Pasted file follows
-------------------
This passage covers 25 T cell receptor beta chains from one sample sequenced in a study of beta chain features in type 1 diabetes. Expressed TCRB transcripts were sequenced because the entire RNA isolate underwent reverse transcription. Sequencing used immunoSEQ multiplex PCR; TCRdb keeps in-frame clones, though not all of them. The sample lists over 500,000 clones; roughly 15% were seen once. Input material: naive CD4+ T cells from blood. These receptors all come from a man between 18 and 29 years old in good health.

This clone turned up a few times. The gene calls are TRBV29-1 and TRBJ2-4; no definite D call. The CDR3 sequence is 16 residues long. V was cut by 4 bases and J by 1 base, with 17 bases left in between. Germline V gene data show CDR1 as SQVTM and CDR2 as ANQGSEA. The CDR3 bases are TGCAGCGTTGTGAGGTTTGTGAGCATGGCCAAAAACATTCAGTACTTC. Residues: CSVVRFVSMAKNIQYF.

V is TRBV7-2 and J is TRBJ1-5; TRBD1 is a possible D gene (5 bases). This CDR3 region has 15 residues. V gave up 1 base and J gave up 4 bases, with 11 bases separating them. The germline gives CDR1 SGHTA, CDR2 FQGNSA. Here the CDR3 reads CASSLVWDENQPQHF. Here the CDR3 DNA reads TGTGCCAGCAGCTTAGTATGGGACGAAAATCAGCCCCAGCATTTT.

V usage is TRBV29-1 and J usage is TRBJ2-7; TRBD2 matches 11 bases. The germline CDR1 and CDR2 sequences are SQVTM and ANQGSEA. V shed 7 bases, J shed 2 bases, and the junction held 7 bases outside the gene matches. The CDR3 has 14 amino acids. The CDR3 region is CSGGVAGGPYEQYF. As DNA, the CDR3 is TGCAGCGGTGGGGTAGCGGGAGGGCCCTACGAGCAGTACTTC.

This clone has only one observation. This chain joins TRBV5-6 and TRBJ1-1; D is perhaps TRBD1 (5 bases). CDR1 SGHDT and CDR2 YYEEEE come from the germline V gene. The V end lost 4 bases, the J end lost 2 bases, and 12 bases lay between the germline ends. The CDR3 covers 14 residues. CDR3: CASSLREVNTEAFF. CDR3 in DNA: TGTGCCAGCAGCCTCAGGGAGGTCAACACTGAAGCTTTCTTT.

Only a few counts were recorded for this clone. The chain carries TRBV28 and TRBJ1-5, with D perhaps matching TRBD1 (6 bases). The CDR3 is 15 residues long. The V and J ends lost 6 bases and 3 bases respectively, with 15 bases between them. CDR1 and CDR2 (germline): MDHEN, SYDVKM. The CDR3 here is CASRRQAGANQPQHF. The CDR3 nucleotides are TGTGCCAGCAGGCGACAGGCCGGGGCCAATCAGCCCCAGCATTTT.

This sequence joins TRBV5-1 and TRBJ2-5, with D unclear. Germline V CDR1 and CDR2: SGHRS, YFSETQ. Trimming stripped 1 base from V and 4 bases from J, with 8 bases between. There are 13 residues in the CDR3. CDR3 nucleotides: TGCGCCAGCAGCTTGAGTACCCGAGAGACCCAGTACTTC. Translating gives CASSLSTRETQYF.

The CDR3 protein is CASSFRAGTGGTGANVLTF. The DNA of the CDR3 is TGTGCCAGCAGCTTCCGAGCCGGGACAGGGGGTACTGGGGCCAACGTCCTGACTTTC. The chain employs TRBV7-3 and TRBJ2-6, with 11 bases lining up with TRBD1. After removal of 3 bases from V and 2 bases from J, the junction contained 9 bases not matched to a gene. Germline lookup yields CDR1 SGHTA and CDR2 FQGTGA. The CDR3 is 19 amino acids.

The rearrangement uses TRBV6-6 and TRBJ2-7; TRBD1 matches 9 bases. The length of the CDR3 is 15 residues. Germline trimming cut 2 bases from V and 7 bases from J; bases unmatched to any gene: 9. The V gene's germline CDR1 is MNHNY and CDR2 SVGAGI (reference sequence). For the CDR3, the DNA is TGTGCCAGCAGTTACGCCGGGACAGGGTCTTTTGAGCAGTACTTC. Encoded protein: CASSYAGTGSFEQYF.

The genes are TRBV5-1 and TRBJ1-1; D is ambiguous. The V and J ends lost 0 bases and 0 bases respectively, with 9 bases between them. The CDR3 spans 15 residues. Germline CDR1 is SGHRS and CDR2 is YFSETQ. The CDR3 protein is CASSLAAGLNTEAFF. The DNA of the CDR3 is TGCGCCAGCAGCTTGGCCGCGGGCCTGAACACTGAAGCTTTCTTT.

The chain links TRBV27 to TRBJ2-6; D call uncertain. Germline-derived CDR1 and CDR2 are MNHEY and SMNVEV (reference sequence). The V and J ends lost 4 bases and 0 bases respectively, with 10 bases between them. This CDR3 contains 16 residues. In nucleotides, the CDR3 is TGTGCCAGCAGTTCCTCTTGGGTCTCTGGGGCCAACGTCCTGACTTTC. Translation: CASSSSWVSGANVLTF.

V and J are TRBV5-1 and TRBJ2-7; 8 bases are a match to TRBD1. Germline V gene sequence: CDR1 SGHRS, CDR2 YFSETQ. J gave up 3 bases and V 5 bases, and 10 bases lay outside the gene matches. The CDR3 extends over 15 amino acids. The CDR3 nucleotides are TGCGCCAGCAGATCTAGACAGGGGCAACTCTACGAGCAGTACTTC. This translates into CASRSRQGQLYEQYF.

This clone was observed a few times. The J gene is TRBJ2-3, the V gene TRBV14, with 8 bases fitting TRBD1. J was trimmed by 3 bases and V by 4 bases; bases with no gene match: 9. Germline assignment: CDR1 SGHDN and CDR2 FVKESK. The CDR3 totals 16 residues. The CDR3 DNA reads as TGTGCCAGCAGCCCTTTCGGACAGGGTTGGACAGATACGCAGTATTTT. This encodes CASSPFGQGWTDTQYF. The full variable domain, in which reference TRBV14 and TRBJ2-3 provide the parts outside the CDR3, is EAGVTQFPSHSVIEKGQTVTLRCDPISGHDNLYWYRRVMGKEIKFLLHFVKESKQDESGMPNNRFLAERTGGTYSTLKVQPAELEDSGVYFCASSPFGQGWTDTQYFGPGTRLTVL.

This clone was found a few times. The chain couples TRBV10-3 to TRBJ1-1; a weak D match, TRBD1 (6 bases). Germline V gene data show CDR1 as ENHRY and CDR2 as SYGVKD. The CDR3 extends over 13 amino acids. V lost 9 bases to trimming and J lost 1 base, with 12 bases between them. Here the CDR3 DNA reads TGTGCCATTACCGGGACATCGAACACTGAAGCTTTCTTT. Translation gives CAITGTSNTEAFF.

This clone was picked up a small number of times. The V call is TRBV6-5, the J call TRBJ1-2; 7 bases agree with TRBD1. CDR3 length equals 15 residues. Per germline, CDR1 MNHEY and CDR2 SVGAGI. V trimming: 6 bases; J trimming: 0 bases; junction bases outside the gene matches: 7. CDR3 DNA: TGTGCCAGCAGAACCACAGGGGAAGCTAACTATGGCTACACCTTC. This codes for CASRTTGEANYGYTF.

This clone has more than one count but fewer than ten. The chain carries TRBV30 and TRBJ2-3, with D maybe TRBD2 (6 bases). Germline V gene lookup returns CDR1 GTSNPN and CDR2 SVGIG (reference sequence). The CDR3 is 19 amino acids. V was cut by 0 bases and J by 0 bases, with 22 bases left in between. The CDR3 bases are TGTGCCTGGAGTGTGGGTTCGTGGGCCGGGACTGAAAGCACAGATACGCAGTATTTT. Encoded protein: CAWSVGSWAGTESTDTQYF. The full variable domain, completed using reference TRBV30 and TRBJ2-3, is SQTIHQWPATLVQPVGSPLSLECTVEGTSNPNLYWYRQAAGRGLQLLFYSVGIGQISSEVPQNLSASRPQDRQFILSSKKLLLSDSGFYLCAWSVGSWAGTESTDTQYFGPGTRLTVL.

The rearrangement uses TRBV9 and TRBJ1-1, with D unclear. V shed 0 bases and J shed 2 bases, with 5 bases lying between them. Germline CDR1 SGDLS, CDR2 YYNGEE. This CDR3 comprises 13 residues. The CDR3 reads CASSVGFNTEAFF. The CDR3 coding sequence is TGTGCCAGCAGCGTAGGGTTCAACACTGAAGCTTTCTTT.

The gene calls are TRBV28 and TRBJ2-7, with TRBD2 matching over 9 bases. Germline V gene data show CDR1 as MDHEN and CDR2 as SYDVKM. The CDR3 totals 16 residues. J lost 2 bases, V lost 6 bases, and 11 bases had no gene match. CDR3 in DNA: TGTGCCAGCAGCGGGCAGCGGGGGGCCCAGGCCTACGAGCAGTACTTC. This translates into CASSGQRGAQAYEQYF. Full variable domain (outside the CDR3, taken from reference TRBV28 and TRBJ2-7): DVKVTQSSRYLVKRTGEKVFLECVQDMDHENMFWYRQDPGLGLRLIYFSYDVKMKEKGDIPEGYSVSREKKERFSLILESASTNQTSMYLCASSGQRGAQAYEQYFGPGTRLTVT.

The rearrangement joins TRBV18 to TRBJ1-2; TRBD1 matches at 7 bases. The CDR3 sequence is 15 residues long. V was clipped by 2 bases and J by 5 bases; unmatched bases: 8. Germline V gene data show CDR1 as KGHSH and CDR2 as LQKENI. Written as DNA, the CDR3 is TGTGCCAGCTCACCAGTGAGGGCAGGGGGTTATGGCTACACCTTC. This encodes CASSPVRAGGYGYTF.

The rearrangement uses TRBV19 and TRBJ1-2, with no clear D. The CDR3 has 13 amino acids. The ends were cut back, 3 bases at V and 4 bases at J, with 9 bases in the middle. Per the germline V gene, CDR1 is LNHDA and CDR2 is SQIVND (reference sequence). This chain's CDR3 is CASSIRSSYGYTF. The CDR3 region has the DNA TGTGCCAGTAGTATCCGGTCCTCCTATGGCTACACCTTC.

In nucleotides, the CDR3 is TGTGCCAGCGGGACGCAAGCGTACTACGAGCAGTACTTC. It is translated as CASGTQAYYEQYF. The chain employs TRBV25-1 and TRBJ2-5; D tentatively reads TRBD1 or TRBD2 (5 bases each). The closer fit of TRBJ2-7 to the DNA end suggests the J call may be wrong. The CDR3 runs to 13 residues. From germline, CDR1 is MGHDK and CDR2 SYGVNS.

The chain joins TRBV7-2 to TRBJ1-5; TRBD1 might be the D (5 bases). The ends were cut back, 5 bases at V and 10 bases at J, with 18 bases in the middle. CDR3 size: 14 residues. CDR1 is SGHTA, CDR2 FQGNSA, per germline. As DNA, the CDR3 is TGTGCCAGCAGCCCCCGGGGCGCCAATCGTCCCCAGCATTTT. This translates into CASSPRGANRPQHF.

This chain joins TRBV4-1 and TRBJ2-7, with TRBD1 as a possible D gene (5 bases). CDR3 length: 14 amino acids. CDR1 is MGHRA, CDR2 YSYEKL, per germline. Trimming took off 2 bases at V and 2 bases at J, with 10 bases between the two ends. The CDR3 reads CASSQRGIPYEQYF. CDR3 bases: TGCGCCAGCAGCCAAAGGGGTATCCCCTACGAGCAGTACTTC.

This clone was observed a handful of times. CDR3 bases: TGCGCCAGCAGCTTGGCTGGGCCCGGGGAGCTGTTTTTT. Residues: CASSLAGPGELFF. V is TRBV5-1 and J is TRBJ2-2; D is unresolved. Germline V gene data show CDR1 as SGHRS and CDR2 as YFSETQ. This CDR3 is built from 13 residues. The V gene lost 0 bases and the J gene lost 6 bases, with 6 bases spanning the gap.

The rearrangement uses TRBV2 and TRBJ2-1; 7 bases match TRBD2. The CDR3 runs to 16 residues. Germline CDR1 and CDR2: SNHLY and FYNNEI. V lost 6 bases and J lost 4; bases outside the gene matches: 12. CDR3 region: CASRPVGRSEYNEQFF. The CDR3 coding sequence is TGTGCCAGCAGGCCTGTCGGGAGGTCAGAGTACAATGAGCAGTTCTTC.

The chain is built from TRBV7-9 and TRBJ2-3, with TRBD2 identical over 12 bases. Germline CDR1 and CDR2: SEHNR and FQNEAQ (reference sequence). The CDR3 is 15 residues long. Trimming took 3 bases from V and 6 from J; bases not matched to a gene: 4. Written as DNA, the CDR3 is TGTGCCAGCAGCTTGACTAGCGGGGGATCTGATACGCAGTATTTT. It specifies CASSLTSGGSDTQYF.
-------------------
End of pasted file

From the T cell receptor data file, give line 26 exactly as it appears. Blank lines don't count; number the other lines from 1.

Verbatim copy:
The chain is built from TRBV7-9 and TRBJ2-3, with TRBD2 identical over 12 bases. Germline CDR1 and CDR2: SEHNR and FQNEAQ (reference sequence). The CDR3 is 15 residues long. Trimming took 3 bases from V and 6 from J; bases not matched to a gene: 4. Written as DNA, the CDR3 is TGTGCCAGCAGCTTGACTAGCGGGGGATCTGATACGCAGTATTTT. It specifies CASSLTSGGSDTQYF.